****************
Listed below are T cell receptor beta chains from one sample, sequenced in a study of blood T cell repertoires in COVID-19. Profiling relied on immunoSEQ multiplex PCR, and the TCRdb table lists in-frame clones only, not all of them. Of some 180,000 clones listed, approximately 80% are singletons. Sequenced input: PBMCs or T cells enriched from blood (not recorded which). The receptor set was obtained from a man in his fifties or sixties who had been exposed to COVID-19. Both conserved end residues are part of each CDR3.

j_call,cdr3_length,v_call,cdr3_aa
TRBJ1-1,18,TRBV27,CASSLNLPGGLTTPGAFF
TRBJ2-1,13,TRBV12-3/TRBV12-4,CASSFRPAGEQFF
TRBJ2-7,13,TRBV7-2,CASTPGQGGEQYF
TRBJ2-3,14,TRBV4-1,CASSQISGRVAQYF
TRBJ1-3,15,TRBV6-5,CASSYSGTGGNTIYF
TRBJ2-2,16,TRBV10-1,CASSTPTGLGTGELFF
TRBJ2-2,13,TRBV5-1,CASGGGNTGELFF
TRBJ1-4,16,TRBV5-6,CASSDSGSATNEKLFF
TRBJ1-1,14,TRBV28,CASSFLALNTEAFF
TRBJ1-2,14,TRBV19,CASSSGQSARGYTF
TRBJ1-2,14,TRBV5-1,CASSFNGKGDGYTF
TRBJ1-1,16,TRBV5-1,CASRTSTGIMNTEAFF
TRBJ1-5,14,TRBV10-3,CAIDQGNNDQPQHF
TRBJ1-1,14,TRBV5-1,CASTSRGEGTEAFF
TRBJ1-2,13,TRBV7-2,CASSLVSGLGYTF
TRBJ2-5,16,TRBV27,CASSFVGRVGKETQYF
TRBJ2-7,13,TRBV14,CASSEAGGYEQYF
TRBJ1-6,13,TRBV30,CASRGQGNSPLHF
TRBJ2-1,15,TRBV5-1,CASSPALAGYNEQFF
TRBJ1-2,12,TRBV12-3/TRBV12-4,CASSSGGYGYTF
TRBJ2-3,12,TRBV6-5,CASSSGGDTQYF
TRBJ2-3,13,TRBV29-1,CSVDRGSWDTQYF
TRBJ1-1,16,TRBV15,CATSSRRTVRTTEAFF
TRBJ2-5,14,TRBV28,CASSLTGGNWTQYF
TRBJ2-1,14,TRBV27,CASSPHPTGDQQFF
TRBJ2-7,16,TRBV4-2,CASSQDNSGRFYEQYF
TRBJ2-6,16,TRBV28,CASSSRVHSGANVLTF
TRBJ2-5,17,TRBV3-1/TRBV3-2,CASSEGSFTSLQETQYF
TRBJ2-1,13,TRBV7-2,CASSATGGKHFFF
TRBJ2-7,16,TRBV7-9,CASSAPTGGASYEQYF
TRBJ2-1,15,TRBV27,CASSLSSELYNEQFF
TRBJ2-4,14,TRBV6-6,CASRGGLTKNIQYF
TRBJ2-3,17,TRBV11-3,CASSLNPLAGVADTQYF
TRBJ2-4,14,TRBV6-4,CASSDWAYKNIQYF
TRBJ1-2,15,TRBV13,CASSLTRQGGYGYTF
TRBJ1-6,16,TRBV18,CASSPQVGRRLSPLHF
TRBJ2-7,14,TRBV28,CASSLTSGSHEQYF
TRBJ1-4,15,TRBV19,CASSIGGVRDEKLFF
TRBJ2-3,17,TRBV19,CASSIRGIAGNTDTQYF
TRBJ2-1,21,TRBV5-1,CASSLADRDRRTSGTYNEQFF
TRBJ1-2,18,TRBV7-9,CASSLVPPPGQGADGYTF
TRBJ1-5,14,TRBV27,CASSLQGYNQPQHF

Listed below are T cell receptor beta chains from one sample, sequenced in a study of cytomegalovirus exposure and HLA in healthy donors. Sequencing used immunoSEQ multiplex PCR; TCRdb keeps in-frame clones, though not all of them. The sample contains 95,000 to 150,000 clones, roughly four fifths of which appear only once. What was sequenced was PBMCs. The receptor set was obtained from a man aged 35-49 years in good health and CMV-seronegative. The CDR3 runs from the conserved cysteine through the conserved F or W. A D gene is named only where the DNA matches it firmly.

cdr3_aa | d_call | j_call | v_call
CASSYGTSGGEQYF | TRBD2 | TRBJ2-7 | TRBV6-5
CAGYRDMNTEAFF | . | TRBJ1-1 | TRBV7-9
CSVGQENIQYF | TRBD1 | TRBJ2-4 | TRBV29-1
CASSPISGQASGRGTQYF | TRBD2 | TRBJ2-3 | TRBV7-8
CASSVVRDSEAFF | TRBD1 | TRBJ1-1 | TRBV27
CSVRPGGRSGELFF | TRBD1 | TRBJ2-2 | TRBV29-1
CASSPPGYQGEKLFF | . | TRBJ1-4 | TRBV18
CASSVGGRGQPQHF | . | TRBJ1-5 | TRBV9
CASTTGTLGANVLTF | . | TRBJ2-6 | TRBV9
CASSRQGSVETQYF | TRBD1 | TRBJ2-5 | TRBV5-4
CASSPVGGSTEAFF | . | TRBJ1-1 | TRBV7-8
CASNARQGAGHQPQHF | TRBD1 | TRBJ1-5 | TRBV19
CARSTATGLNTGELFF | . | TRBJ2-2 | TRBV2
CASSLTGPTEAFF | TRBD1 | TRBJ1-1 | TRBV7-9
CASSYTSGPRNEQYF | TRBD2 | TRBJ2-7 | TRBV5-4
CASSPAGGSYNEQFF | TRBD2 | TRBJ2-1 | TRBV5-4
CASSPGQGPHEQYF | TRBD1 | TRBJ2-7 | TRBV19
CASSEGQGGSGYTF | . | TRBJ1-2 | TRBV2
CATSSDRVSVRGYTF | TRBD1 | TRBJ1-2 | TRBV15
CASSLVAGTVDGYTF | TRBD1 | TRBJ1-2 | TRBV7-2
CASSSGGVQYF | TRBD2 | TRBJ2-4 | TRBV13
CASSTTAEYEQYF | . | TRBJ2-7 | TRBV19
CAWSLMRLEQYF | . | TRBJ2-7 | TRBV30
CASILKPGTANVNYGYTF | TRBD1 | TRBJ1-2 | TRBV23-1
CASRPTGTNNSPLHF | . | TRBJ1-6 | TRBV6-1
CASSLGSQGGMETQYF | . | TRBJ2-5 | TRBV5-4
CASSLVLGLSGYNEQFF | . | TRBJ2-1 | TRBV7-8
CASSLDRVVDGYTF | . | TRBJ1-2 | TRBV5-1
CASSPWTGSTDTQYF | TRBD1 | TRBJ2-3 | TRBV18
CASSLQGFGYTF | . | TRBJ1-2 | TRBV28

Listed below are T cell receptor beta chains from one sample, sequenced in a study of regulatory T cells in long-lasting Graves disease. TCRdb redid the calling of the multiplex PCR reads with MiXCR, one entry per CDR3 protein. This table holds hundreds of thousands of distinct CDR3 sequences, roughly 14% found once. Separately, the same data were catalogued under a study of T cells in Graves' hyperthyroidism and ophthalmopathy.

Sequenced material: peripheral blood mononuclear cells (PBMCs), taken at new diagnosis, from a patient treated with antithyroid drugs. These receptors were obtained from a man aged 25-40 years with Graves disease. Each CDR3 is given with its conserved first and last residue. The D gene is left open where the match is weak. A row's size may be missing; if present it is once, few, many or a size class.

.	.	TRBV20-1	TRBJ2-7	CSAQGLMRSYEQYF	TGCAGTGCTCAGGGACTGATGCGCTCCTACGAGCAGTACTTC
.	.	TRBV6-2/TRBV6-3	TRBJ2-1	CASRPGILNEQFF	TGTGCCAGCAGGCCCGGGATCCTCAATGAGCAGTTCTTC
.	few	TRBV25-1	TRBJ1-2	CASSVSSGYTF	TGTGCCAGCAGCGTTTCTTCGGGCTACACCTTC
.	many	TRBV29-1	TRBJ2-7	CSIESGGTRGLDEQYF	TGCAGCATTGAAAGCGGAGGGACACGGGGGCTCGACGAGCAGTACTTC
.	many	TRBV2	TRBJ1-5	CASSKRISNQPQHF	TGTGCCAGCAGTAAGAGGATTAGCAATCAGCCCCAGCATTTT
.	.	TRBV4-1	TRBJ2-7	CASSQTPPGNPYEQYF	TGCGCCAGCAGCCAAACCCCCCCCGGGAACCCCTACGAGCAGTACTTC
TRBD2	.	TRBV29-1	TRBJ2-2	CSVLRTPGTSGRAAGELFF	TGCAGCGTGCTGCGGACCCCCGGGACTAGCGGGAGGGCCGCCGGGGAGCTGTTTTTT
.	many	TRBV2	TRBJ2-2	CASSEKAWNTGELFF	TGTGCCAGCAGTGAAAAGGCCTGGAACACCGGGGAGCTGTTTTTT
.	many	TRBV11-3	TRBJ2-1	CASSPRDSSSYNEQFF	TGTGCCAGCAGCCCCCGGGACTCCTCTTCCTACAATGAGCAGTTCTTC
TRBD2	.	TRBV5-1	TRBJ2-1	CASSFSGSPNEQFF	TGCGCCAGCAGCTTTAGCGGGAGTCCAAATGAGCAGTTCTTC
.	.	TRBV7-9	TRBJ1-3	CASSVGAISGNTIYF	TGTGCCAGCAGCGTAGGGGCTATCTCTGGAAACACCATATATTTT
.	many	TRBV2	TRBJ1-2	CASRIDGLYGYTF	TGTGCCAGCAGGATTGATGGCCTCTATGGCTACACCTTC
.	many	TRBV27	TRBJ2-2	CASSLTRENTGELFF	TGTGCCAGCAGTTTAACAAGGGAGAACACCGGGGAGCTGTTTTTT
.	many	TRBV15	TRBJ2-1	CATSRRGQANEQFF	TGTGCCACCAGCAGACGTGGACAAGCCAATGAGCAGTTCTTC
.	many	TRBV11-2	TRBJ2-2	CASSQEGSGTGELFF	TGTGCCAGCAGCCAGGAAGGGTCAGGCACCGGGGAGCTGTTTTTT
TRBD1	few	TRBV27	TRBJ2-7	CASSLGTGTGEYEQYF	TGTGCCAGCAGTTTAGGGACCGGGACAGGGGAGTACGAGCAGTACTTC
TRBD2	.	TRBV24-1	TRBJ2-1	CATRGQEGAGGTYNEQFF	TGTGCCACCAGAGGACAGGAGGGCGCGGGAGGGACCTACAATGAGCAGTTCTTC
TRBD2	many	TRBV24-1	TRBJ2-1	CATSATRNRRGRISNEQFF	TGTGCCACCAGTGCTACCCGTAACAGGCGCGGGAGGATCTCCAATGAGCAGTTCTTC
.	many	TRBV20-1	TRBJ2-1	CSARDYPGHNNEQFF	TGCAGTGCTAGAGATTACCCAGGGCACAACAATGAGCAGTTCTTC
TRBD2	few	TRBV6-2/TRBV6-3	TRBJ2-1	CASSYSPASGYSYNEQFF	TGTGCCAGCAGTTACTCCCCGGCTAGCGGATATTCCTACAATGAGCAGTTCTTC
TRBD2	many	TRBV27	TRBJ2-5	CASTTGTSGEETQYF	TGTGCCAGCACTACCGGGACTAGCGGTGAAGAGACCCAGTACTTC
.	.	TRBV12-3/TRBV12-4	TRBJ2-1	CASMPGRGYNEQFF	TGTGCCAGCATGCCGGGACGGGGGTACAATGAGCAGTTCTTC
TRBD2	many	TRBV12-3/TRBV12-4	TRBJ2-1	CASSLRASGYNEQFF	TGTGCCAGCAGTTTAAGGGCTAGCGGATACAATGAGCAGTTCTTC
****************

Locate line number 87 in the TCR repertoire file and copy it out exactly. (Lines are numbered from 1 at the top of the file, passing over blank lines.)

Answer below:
.	many	TRBV11-3	TRBJ2-1	CASSPRDSSSYNEQFF	TGTGCCAGCAGCCCCCGGGACTCCTCTTCCTACAATGAGCAGTTCTTC